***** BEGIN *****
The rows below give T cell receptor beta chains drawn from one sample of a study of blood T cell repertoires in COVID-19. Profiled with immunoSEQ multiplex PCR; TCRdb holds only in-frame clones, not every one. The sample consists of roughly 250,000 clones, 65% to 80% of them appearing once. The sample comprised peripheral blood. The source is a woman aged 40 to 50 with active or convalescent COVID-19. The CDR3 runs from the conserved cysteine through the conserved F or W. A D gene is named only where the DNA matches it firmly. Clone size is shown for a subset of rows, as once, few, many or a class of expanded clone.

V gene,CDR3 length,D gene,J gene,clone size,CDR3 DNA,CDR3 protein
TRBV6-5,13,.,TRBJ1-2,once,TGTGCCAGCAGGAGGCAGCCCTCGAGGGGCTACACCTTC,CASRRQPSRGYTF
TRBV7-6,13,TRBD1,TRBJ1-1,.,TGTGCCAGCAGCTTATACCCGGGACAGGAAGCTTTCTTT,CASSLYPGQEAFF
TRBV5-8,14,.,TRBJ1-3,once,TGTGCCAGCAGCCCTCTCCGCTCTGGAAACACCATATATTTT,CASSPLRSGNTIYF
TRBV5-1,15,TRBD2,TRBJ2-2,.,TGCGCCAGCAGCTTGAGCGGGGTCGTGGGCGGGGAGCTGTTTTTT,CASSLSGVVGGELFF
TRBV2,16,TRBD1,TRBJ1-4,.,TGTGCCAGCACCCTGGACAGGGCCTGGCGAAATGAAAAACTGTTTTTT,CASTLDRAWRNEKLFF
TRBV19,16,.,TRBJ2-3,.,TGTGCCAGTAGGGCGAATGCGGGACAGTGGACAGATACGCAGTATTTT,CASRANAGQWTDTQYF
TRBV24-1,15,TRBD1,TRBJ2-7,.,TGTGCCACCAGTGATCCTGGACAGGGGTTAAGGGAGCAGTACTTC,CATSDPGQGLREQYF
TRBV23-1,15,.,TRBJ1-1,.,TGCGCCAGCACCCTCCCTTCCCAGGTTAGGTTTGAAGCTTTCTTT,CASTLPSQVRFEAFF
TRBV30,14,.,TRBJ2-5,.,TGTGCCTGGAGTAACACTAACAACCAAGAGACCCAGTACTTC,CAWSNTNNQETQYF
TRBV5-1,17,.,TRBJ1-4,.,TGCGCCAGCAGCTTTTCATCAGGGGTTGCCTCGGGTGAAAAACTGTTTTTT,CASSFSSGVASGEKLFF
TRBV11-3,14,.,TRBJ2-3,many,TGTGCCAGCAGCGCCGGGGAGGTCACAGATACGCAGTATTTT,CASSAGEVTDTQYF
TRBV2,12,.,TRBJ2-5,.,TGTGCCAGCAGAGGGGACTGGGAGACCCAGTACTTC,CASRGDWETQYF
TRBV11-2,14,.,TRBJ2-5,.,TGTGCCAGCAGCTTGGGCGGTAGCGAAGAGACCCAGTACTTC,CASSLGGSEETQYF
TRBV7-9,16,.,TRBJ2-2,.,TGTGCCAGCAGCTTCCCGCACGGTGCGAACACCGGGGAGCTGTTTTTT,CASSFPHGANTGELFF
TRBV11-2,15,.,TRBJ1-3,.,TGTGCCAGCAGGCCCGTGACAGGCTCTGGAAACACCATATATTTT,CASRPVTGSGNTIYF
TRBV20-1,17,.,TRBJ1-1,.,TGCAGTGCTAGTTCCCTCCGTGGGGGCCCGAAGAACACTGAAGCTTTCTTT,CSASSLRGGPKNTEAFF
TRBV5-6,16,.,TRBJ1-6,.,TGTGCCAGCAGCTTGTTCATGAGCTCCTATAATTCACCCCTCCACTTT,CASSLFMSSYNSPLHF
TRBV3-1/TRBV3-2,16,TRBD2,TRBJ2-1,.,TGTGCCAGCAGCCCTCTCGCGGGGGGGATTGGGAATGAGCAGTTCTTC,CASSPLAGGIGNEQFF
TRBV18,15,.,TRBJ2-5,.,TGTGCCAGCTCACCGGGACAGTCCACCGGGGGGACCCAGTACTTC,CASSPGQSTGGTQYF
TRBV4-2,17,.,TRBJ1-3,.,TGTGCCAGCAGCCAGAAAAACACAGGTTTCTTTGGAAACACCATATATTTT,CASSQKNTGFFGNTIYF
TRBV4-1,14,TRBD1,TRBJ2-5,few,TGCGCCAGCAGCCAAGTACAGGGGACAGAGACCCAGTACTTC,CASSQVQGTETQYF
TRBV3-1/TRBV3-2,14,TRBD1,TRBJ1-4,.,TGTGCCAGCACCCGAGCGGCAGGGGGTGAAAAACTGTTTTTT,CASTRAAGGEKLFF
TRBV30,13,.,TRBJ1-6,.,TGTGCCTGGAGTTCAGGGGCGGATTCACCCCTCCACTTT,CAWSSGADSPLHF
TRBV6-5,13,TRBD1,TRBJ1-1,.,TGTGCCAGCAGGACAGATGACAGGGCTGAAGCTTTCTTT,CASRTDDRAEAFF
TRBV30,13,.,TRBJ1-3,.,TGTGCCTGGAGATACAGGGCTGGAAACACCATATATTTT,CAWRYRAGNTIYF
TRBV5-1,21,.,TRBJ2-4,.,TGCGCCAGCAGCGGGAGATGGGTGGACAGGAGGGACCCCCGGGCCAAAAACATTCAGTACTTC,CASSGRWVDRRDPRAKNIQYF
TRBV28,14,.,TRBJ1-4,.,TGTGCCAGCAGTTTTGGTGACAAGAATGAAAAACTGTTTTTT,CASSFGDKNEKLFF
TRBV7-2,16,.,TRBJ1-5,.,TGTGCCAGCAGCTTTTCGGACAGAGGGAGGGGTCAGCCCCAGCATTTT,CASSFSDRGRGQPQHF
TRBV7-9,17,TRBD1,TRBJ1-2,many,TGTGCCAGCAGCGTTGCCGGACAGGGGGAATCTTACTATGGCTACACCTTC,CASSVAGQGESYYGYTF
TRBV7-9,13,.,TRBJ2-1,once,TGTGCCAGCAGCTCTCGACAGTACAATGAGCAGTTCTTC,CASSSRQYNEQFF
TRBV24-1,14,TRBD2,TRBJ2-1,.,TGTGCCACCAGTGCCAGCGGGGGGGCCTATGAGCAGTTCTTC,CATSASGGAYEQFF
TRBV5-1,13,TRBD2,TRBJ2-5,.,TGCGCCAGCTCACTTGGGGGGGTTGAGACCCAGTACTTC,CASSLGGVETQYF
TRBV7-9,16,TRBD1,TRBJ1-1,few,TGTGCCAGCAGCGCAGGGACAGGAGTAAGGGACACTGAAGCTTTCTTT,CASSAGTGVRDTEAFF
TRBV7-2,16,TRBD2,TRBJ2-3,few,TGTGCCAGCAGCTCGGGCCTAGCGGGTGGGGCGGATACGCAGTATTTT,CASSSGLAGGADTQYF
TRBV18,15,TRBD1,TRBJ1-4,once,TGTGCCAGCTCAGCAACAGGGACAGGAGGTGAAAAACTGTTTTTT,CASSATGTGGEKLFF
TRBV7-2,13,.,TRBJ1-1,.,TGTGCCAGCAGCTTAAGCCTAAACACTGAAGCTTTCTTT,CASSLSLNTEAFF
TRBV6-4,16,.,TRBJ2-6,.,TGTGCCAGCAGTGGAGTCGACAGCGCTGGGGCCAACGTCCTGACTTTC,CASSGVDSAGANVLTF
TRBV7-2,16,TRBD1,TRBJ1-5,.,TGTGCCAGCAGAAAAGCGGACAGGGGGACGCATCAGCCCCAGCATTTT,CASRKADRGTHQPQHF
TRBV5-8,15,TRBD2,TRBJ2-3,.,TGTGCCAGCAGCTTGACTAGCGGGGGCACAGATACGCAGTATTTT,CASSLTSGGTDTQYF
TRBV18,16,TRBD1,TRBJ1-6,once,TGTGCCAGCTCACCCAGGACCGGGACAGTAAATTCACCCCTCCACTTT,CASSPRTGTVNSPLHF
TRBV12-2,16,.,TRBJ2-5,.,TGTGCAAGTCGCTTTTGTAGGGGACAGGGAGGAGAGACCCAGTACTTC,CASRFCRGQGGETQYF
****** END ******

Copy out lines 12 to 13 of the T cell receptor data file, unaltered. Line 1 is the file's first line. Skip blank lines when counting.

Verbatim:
TRBV5-1,17,.,TRBJ1-4,.,TGCGCCAGCAGCTTTTCATCAGGGGTTGCCTCGGGTGAAAAACTGTTTTTT,CASSFSSGVASGEKLFF
TRBV11-3,14,.,TRBJ2-3,many,TGTGCCAGCAGCGCCGGGGAGGTCACAGATACGCAGTATTTT,CASSAGEVTDTQYF